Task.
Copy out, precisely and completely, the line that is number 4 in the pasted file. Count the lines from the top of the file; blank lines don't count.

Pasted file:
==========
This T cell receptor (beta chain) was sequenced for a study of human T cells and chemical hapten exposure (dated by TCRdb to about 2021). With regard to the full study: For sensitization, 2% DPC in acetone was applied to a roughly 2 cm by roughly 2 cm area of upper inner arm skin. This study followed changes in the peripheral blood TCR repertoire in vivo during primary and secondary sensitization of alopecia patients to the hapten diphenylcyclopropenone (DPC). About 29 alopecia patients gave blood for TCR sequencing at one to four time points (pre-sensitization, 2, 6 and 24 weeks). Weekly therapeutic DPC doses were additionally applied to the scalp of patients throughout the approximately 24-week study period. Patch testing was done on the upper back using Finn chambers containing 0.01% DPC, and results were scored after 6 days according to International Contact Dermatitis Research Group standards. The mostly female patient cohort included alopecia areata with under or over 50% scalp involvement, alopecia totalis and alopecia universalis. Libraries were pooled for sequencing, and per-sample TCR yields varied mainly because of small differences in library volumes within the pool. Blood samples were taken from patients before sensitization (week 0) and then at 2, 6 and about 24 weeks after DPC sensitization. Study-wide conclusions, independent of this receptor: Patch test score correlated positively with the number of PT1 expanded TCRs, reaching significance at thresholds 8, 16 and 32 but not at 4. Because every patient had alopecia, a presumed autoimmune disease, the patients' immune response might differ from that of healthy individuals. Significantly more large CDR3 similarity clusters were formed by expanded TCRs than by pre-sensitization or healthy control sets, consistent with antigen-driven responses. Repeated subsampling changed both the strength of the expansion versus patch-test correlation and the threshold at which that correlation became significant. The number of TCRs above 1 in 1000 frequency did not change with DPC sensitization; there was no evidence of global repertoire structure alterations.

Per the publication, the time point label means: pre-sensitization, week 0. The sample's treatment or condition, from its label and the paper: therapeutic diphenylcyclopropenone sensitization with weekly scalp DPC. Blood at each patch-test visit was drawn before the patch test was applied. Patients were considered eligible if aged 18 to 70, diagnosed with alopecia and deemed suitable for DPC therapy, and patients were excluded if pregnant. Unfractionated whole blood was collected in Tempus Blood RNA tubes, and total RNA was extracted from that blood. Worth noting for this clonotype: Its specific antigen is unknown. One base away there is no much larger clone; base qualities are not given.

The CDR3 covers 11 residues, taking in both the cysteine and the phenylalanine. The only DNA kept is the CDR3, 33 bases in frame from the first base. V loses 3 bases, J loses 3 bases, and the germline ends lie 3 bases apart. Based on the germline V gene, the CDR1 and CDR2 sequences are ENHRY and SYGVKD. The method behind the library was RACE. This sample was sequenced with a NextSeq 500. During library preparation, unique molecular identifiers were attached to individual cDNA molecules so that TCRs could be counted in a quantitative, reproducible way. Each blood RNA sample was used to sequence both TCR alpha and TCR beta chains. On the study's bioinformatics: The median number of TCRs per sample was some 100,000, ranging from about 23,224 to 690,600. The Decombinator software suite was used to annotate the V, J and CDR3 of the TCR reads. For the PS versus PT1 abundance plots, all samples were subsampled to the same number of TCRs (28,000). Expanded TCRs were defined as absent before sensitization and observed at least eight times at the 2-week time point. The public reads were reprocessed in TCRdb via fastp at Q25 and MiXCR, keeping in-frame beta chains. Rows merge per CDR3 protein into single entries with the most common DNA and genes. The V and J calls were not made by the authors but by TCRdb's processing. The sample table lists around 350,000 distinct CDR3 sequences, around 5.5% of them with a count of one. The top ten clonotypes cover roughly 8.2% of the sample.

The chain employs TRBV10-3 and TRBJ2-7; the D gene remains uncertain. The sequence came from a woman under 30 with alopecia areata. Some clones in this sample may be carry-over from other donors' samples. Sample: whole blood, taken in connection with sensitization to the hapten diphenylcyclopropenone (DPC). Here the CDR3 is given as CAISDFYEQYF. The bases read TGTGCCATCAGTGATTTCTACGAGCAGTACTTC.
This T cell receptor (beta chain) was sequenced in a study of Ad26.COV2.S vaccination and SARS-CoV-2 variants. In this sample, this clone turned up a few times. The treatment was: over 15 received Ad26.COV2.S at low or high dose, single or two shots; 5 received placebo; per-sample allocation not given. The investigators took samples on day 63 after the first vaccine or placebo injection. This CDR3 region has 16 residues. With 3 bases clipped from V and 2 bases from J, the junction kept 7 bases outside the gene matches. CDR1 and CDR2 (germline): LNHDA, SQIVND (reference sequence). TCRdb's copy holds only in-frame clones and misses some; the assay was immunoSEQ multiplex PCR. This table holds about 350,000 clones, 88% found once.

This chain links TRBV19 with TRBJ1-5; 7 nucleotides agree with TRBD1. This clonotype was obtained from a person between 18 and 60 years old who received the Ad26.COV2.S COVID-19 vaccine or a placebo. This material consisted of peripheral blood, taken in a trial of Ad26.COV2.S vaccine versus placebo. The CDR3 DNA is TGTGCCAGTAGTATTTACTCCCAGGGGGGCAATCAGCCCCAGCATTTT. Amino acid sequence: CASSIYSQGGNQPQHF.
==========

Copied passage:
The chain employs TRBV10-3 and TRBJ2-7; the D gene remains uncertain. The sequence came from a woman under 30 with alopecia areata. Some clones in this sample may be carry-over from other donors' samples. Sample: whole blood, taken in connection with sensitization to the hapten diphenylcyclopropenone (DPC). Here the CDR3 is given as CAISDFYEQYF. The bases read TGTGCCATCAGTGATTTCTACGAGCAGTACTTC.